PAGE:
Dr. Mary Manz Simon,
ALOA Board of Directors
Demand for in-person events has skyrocketed. With pandemic anxiety fading, people across the generations eagerly anticipate in-person gatherings.
Although planning teams prepare for smooth events, no one can control all the variables. This is the reason contingency planning is plugged into every event. “Typical” challenges include travel disruptions, viral outbreaks in the area and supply chain issues.
However, when the majority of event team positions are filled by older adults, unpredictable elements loom especially large. We have medical appointments. Some of us no longer drive to night meetings or drive at all. Others have caregiving duties that might change unexpectedly. These and other factors make risk management essential when older adults serve in leadership or on event teams.
Use these suggestions to incorporate contingency planning into your event structure:
- Immediately clarify decision-making hierarchy. Who fills in for an absent leader? Is the absent leader consulted before major decisions are made? How do responsibilities shift when various positions are suddenly empty? Give all participants a written copy of the policies you will follow.
- Identify preferred communication channels. Early in the planning process, provide each team member with a master list of participants alongside complete contact information.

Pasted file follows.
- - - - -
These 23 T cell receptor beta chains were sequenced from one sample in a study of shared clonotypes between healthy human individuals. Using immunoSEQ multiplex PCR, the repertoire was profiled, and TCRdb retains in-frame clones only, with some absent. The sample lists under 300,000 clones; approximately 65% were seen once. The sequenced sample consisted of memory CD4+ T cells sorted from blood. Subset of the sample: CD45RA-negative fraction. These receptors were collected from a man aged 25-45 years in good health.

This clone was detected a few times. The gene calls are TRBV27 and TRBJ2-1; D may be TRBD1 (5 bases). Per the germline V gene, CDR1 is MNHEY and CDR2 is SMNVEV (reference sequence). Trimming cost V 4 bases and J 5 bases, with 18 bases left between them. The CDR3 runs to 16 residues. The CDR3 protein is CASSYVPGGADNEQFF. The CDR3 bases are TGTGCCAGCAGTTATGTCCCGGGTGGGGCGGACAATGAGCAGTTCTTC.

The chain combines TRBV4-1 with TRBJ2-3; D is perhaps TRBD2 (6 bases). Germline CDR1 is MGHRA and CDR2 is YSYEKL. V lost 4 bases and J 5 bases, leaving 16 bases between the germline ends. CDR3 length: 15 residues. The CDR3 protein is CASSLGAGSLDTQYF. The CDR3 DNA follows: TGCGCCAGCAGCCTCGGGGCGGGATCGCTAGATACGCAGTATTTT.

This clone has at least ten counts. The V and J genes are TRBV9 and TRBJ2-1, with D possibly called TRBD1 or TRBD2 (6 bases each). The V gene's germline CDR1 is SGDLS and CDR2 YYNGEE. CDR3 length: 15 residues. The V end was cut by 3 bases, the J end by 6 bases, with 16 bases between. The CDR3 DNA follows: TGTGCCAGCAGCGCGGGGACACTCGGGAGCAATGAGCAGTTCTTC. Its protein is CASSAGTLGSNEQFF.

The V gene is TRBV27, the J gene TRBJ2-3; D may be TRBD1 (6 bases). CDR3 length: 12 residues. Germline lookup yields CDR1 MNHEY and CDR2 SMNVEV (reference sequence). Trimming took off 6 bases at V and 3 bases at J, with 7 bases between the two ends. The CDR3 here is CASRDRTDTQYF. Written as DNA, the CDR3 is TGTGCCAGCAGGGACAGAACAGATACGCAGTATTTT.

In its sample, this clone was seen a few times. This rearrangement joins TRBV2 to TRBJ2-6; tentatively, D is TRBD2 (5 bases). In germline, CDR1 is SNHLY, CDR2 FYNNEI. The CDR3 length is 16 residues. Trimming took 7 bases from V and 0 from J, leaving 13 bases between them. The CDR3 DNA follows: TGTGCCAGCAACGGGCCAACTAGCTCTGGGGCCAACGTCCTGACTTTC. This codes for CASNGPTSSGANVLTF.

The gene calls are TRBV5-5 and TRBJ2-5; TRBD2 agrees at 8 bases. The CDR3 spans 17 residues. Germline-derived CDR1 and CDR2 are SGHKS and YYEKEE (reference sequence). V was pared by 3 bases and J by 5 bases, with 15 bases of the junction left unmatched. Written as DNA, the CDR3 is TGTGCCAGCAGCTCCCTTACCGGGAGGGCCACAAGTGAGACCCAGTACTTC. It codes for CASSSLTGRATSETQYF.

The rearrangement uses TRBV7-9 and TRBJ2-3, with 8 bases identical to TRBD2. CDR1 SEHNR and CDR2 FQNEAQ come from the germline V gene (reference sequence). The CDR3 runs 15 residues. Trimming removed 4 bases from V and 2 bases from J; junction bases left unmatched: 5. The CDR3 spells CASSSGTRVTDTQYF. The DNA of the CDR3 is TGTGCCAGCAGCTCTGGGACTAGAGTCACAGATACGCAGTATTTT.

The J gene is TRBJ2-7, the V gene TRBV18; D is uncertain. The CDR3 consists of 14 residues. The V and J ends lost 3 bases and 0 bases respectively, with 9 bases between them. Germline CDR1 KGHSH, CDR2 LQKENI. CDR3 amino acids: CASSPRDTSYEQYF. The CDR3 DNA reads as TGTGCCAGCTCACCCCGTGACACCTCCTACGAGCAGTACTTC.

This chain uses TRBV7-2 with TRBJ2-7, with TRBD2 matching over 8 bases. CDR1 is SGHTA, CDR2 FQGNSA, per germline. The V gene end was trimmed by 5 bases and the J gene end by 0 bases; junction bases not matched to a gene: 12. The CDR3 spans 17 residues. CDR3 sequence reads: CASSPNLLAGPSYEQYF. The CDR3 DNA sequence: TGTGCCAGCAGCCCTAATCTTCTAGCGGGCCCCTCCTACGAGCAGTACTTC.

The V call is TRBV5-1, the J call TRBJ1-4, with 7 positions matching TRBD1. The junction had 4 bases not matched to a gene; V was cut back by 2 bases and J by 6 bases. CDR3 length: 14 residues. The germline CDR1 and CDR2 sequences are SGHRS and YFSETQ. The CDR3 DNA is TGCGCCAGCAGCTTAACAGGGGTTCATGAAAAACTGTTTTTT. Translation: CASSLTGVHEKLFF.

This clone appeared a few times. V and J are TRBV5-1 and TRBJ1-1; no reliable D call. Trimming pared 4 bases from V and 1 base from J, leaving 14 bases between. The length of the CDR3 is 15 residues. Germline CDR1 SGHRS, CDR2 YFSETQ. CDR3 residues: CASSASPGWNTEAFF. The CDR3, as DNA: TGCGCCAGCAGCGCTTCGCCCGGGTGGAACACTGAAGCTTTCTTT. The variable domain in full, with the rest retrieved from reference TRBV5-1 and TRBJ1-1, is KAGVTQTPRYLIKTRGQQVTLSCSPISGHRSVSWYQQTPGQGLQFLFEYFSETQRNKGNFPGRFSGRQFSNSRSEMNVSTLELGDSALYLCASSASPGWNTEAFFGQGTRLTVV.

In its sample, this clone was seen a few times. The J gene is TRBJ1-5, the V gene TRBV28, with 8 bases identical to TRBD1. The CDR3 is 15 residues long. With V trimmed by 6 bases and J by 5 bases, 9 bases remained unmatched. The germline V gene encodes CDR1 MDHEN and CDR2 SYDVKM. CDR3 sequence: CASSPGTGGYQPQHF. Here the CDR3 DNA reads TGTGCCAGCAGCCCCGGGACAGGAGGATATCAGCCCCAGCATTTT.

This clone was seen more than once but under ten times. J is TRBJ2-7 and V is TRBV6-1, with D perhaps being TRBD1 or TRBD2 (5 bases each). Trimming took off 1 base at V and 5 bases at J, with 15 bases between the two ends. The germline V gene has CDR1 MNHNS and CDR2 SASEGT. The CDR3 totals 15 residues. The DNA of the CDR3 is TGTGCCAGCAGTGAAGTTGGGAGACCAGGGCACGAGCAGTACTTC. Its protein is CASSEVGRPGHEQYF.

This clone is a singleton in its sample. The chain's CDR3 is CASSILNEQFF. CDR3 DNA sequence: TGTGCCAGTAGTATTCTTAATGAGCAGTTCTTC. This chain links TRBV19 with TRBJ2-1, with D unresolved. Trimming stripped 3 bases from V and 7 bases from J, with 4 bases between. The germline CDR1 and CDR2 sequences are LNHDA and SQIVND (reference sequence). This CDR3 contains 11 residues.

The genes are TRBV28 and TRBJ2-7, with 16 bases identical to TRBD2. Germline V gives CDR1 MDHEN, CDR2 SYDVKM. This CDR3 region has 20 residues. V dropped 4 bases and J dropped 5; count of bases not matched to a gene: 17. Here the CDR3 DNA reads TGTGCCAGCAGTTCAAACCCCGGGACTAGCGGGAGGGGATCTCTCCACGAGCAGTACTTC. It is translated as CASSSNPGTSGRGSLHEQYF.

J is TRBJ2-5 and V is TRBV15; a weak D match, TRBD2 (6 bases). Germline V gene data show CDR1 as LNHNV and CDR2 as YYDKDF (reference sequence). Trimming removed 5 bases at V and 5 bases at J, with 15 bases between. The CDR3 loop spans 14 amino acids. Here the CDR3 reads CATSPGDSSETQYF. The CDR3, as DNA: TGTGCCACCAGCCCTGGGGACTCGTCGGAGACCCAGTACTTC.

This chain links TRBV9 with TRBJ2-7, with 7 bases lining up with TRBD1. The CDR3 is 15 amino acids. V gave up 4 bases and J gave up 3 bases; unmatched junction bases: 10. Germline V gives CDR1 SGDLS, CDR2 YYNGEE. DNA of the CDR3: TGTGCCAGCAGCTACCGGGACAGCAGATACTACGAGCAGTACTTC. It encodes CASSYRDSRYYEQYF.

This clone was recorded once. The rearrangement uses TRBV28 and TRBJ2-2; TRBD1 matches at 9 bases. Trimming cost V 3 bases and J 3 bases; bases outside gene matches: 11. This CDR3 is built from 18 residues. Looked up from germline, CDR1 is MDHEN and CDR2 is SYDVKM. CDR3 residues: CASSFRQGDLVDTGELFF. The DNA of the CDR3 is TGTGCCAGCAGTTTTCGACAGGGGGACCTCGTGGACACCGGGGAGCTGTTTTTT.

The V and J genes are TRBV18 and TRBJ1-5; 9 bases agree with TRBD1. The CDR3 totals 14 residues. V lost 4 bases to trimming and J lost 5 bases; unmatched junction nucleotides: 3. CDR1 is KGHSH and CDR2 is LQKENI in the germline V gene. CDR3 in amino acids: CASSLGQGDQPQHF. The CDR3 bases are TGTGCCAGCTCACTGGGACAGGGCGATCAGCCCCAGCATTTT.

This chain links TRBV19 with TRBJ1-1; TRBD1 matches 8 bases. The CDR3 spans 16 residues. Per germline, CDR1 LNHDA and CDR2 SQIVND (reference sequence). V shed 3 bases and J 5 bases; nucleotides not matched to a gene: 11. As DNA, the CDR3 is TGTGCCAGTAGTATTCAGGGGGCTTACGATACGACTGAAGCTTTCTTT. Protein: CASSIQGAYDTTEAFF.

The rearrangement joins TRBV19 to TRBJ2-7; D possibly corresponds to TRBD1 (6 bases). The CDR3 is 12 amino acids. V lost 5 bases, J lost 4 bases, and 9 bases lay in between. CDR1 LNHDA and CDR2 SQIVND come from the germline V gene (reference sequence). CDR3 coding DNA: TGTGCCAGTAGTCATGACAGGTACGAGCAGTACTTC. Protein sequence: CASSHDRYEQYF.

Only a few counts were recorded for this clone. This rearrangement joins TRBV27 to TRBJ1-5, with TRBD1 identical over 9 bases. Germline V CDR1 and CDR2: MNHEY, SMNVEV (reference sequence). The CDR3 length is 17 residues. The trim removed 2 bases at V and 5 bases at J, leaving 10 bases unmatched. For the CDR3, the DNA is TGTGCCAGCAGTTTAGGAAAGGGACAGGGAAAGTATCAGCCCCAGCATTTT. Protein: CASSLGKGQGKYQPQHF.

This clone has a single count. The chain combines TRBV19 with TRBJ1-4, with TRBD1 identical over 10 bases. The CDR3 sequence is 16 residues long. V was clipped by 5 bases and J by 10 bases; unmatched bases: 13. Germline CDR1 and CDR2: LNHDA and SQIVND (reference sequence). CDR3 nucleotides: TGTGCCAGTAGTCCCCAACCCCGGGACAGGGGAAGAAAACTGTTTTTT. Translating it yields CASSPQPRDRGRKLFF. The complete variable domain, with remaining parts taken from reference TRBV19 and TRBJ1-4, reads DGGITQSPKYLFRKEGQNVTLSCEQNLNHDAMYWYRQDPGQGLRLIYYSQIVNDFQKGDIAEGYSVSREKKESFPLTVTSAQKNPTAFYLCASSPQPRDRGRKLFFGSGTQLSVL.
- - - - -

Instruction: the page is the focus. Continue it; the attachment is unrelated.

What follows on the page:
- Consult the “ecosystem.” The church property manager, event vendors, district/synod leaders from the regional office or others often have valuable information or time-saving tips. Specific questions will generate practical suggestions.
- Review potential problem points. “Technical difficulties” top the list for many church-based events. Does a knowledgeable, on-site technician have an equally knowledgeable back-up who will be “on call” if not “on site” for the event? Check rules for kitchen use, food service and other site procedures. Follow standard procedures to reserve event space as soon as the date is determined.
- Practice! A complete “run of event exercise” might not be necessary, but at least do an on-site walk through. Identify elements that might be unpredictable. Talk through potential scenarios, including both problems and solutions.
And have a terrific event
Check out this video for ideas on how to find new programming ideas for your older adult ministry.